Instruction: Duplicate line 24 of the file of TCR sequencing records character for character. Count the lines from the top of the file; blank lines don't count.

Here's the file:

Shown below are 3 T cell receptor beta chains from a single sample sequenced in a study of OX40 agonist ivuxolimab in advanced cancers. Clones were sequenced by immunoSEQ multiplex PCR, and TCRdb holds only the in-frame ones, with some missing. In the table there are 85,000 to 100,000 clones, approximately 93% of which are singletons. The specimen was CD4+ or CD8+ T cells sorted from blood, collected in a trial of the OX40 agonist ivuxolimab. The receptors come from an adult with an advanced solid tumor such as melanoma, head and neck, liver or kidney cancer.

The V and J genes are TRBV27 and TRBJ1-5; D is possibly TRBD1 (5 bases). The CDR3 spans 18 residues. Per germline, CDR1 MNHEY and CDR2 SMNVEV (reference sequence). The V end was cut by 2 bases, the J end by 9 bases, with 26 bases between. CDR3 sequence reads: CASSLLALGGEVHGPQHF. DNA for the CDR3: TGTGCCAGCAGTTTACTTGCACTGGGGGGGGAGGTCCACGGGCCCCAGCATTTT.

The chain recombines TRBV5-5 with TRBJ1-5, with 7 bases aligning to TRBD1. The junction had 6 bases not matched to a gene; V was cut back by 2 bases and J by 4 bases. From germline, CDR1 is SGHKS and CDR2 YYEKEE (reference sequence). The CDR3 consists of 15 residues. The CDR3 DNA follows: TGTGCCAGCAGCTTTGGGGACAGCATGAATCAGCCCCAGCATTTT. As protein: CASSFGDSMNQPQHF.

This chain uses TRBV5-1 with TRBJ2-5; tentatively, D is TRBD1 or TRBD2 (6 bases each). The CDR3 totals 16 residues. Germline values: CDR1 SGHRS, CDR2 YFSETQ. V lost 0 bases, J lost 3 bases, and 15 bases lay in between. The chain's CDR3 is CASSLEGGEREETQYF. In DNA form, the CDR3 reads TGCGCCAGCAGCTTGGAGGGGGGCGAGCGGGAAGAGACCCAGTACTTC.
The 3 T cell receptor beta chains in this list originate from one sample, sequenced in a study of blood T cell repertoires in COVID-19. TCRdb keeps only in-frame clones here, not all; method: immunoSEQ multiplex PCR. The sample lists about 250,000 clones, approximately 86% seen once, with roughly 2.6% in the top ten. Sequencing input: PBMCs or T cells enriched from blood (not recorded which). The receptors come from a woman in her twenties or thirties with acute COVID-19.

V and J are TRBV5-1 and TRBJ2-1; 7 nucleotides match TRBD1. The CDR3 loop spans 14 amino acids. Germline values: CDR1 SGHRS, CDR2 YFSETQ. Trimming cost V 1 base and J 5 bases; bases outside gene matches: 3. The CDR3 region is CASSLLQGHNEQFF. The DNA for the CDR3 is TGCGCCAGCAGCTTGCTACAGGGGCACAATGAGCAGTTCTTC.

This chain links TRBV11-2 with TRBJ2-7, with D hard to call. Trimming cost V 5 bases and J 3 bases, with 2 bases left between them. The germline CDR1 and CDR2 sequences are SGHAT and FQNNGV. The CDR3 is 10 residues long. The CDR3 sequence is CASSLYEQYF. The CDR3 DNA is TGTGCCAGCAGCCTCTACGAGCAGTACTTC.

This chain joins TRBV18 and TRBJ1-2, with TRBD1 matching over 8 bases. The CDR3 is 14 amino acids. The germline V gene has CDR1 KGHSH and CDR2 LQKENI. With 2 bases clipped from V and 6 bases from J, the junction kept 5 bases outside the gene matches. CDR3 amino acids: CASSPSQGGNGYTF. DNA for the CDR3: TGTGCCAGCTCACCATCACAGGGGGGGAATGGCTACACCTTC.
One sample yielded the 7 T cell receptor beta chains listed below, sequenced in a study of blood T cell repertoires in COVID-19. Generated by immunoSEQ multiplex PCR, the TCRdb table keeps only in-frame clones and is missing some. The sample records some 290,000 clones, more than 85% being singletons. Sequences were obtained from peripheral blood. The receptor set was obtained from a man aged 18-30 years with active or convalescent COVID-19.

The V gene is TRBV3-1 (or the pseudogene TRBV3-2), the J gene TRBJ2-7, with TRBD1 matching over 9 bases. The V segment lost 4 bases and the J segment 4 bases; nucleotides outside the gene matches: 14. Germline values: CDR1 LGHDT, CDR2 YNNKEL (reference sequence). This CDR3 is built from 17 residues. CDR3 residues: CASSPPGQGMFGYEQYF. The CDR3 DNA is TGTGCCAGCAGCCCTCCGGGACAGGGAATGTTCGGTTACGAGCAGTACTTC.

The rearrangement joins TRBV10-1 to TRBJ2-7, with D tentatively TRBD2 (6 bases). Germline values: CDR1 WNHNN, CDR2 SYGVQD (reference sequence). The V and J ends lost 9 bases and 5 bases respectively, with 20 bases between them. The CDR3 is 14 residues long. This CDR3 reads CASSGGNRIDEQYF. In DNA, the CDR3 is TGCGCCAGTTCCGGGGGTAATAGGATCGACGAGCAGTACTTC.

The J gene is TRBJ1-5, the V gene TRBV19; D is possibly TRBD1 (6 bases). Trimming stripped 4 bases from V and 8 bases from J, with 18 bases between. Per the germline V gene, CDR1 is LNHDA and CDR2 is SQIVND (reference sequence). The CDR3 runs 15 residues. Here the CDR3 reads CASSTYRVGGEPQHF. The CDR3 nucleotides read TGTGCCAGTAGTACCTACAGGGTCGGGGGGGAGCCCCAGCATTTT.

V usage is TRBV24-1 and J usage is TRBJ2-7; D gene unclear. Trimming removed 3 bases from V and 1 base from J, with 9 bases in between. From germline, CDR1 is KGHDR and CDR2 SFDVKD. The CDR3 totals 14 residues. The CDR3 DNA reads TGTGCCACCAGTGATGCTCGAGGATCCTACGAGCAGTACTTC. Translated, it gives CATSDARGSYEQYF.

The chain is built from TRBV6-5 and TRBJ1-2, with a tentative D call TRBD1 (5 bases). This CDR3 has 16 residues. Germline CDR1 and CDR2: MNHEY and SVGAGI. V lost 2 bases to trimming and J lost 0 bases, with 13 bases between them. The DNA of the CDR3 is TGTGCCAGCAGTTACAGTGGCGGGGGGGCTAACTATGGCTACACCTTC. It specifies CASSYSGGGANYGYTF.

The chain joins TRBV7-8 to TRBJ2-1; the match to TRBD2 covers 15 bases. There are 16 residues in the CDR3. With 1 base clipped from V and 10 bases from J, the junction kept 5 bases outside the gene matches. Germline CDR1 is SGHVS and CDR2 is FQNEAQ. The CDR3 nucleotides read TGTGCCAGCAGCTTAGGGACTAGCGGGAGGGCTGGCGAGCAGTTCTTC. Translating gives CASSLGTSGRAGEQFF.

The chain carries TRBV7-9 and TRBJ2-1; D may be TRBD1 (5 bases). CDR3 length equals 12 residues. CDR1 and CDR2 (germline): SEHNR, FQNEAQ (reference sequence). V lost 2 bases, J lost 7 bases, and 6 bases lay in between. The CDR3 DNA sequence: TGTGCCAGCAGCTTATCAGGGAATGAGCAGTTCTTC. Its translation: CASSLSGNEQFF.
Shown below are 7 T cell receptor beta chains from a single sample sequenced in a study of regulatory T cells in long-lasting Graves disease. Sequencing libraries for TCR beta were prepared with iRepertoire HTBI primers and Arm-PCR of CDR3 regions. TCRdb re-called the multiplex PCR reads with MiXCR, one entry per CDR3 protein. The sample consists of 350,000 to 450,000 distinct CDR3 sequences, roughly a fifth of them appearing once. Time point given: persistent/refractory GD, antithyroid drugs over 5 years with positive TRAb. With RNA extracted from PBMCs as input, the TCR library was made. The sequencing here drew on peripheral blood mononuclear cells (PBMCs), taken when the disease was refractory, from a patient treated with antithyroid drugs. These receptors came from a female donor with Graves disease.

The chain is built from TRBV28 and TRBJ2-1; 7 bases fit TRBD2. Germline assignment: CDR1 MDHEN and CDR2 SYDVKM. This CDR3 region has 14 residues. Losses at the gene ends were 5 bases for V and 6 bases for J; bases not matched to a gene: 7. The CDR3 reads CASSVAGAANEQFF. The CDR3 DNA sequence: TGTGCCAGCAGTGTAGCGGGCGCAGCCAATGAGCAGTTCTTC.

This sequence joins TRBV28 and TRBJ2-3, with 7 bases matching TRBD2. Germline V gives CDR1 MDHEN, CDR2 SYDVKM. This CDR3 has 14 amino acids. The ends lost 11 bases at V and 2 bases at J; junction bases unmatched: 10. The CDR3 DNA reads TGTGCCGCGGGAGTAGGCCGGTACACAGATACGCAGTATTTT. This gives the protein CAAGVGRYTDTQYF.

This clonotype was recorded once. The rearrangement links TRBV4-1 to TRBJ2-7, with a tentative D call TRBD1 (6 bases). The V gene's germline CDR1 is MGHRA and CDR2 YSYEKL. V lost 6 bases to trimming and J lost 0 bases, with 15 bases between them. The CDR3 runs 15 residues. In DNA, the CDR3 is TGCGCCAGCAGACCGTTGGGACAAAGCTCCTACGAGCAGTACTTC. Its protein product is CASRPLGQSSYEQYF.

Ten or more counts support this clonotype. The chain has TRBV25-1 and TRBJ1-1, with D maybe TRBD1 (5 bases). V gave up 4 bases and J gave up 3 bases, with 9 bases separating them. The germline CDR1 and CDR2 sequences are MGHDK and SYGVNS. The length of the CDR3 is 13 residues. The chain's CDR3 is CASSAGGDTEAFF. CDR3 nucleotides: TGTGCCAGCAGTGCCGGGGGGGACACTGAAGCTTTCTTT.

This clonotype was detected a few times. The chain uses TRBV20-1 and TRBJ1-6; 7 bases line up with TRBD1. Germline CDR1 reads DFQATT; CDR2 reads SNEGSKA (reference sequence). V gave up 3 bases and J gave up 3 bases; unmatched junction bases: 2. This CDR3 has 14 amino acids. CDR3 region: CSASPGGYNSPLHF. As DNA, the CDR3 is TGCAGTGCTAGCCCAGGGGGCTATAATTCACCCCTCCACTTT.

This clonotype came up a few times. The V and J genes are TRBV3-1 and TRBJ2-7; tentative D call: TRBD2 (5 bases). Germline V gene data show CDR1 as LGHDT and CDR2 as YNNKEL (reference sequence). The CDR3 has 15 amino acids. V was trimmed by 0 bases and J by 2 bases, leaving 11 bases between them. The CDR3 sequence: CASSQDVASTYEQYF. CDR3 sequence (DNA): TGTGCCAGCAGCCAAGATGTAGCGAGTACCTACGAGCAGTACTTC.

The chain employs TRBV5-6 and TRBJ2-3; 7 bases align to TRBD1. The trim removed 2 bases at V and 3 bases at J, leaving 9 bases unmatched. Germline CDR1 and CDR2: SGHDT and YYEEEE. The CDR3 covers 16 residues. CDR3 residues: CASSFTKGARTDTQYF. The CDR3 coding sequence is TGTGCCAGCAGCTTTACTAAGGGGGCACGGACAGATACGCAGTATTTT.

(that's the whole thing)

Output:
The chain employs TRBV5-6 and TRBJ2-3; 7 bases align to TRBD1. The trim removed 2 bases at V and 3 bases at J, leaving 9 bases unmatched. Germline CDR1 and CDR2: SGHDT and YYEEEE. The CDR3 covers 16 residues. CDR3 residues: CASSFTKGARTDTQYF. The CDR3 coding sequence is TGTGCCAGCAGCTTTACTAAGGGGGCACGGACAGATACGCAGTATTTT.